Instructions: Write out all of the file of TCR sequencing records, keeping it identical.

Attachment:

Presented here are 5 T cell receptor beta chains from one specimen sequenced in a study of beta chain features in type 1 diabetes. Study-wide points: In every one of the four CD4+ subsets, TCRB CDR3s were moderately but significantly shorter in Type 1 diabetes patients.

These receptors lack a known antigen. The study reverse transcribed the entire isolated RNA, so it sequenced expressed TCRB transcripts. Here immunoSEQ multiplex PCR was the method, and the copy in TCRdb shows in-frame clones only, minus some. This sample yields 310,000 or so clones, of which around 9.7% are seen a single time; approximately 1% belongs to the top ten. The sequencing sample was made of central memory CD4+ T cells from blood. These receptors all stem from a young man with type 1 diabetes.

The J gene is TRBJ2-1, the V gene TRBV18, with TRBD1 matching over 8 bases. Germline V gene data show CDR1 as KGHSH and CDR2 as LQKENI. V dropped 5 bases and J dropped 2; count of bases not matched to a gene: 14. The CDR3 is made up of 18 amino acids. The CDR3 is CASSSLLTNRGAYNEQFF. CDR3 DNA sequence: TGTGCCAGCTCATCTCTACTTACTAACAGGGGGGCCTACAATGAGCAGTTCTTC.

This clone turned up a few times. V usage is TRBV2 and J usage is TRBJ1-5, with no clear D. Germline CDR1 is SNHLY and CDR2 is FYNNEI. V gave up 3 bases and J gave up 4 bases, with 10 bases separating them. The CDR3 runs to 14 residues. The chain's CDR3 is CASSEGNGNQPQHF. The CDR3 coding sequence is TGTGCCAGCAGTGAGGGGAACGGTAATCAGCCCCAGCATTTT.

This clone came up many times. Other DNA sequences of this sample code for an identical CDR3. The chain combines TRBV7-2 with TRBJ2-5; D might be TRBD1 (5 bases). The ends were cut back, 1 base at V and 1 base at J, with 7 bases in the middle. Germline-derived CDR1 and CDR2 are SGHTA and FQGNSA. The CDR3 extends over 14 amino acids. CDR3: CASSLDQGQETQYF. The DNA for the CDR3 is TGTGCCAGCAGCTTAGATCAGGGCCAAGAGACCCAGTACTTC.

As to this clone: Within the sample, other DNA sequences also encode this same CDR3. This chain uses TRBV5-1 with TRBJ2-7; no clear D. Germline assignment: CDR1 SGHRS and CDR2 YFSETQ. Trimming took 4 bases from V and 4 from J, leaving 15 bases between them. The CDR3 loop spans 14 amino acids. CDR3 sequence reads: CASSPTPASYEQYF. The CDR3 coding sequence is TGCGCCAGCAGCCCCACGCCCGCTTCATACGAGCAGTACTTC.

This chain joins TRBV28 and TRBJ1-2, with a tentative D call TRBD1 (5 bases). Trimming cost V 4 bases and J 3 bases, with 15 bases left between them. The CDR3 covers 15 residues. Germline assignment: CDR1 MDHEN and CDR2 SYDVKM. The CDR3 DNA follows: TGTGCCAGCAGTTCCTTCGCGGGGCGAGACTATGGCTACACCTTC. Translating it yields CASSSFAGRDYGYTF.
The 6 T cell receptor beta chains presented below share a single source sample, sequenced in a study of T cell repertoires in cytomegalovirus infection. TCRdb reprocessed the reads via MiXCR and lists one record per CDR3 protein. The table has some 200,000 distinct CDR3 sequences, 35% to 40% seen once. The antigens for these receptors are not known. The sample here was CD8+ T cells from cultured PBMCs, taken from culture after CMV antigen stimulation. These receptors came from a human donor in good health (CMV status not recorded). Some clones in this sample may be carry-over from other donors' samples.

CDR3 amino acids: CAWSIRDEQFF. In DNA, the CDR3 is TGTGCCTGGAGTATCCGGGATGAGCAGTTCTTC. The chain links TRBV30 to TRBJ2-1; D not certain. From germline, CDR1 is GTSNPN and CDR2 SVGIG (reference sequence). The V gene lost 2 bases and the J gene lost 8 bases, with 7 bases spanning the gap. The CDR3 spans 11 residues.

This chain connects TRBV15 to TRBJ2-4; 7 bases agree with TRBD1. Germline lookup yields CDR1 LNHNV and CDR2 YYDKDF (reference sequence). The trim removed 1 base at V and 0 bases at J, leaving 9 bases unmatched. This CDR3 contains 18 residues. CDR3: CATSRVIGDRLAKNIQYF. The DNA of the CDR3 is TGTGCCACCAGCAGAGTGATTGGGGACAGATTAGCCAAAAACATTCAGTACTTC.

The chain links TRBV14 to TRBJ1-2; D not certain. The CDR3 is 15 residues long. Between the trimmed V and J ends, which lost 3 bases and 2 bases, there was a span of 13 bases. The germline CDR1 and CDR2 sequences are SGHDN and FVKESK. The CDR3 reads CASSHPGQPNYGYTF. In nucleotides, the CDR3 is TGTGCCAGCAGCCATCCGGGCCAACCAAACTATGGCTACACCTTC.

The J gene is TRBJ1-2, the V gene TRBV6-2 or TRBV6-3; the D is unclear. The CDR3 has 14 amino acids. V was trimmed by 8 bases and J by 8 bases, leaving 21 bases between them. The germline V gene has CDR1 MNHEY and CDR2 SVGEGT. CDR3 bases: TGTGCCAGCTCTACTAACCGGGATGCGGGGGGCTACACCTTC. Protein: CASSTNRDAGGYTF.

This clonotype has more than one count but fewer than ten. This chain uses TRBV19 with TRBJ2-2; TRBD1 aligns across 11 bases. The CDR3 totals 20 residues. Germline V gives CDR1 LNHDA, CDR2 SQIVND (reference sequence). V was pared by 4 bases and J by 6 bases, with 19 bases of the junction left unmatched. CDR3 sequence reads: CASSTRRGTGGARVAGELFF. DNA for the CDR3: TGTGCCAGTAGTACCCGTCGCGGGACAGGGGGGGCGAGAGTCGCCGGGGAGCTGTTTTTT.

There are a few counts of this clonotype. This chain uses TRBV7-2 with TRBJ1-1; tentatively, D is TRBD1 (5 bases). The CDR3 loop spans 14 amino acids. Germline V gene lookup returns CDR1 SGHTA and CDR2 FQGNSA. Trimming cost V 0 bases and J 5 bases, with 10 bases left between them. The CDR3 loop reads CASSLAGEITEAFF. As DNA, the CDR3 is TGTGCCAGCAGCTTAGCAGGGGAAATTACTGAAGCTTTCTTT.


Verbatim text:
Presented here are 5 T cell receptor beta chains from one specimen sequenced in a study of beta chain features in type 1 diabetes. Study-wide points: In every one of the four CD4+ subsets, TCRB CDR3s were moderately but significantly shorter in Type 1 diabetes patients.

These receptors lack a known antigen. The study reverse transcribed the entire isolated RNA, so it sequenced expressed TCRB transcripts. Here immunoSEQ multiplex PCR was the method, and the copy in TCRdb shows in-frame clones only, minus some. This sample yields 310,000 or so clones, of which around 9.7% are seen a single time; approximately 1% belongs to the top ten. The sequencing sample was made of central memory CD4+ T cells from blood. These receptors all stem from a young man with type 1 diabetes.

The J gene is TRBJ2-1, the V gene TRBV18, with TRBD1 matching over 8 bases. Germline V gene data show CDR1 as KGHSH and CDR2 as LQKENI. V dropped 5 bases and J dropped 2; count of bases not matched to a gene: 14. The CDR3 is made up of 18 amino acids. The CDR3 is CASSSLLTNRGAYNEQFF. CDR3 DNA sequence: TGTGCCAGCTCATCTCTACTTACTAACAGGGGGGCCTACAATGAGCAGTTCTTC.

This clone turned up a few times. V usage is TRBV2 and J usage is TRBJ1-5, with no clear D. Germline CDR1 is SNHLY and CDR2 is FYNNEI. V gave up 3 bases and J gave up 4 bases, with 10 bases separating them. The CDR3 runs to 14 residues. The chain's CDR3 is CASSEGNGNQPQHF. The CDR3 coding sequence is TGTGCCAGCAGTGAGGGGAACGGTAATCAGCCCCAGCATTTT.

This clone came up many times. Other DNA sequences of this sample code for an identical CDR3. The chain combines TRBV7-2 with TRBJ2-5; D might be TRBD1 (5 bases). The ends were cut back, 1 base at V and 1 base at J, with 7 bases in the middle. Germline-derived CDR1 and CDR2 are SGHTA and FQGNSA. The CDR3 extends over 14 amino acids. CDR3: CASSLDQGQETQYF. The DNA for the CDR3 is TGTGCCAGCAGCTTAGATCAGGGCCAAGAGACCCAGTACTTC.

As to this clone: Within the sample, other DNA sequences also encode this same CDR3. This chain uses TRBV5-1 with TRBJ2-7; no clear D. Germline assignment: CDR1 SGHRS and CDR2 YFSETQ. Trimming took 4 bases from V and 4 from J, leaving 15 bases between them. The CDR3 loop spans 14 amino acids. CDR3 sequence reads: CASSPTPASYEQYF. The CDR3 coding sequence is TGCGCCAGCAGCCCCACGCCCGCTTCATACGAGCAGTACTTC.

This chain joins TRBV28 and TRBJ1-2, with a tentative D call TRBD1 (5 bases). Trimming cost V 4 bases and J 3 bases, with 15 bases left between them. The CDR3 covers 15 residues. Germline assignment: CDR1 MDHEN and CDR2 SYDVKM. The CDR3 DNA follows: TGTGCCAGCAGTTCCTTCGCGGGGCGAGACTATGGCTACACCTTC. Translating it yields CASSSFAGRDYGYTF.
The 6 T cell receptor beta chains presented below share a single source sample, sequenced in a study of T cell repertoires in cytomegalovirus infection. TCRdb reprocessed the reads via MiXCR and lists one record per CDR3 protein. The table has some 200,000 distinct CDR3 sequences, 35% to 40% seen once. The antigens for these receptors are not known. The sample here was CD8+ T cells from cultured PBMCs, taken from culture after CMV antigen stimulation. These receptors came from a human donor in good health (CMV status not recorded). Some clones in this sample may be carry-over from other donors' samples.

CDR3 amino acids: CAWSIRDEQFF. In DNA, the CDR3 is TGTGCCTGGAGTATCCGGGATGAGCAGTTCTTC. The chain links TRBV30 to TRBJ2-1; D not certain. From germline, CDR1 is GTSNPN and CDR2 SVGIG (reference sequence). The V gene lost 2 bases and the J gene lost 8 bases, with 7 bases spanning the gap. The CDR3 spans 11 residues.

This chain connects TRBV15 to TRBJ2-4; 7 bases agree with TRBD1. Germline lookup yields CDR1 LNHNV and CDR2 YYDKDF (reference sequence). The trim removed 1 base at V and 0 bases at J, leaving 9 bases unmatched. This CDR3 contains 18 residues. CDR3: CATSRVIGDRLAKNIQYF. The DNA of the CDR3 is TGTGCCACCAGCAGAGTGATTGGGGACAGATTAGCCAAAAACATTCAGTACTTC.

The chain links TRBV14 to TRBJ1-2; D not certain. The CDR3 is 15 residues long. Between the trimmed V and J ends, which lost 3 bases and 2 bases, there was a span of 13 bases. The germline CDR1 and CDR2 sequences are SGHDN and FVKESK. The CDR3 reads CASSHPGQPNYGYTF. In nucleotides, the CDR3 is TGTGCCAGCAGCCATCCGGGCCAACCAAACTATGGCTACACCTTC.

The J gene is TRBJ1-2, the V gene TRBV6-2 or TRBV6-3; the D is unclear. The CDR3 has 14 amino acids. V was trimmed by 8 bases and J by 8 bases, leaving 21 bases between them. The germline V gene has CDR1 MNHEY and CDR2 SVGEGT. CDR3 bases: TGTGCCAGCTCTACTAACCGGGATGCGGGGGGCTACACCTTC. Protein: CASSTNRDAGGYTF.

This clonotype has more than one count but fewer than ten. This chain uses TRBV19 with TRBJ2-2; TRBD1 aligns across 11 bases. The CDR3 totals 20 residues. Germline V gives CDR1 LNHDA, CDR2 SQIVND (reference sequence). V was pared by 4 bases and J by 6 bases, with 19 bases of the junction left unmatched. CDR3 sequence reads: CASSTRRGTGGARVAGELFF. DNA for the CDR3: TGTGCCAGTAGTACCCGTCGCGGGACAGGGGGGGCGAGAGTCGCCGGGGAGCTGTTTTTT.

There are a few counts of this clonotype. This chain uses TRBV7-2 with TRBJ1-1; tentatively, D is TRBD1 (5 bases). The CDR3 loop spans 14 amino acids. Germline V gene lookup returns CDR1 SGHTA and CDR2 FQGNSA. Trimming cost V 0 bases and J 5 bases, with 10 bases left between them. The CDR3 loop reads CASSLAGEITEAFF. As DNA, the CDR3 is TGTGCCAGCAGCTTAGCAGGGGAAATTACTGAAGCTTTCTTT.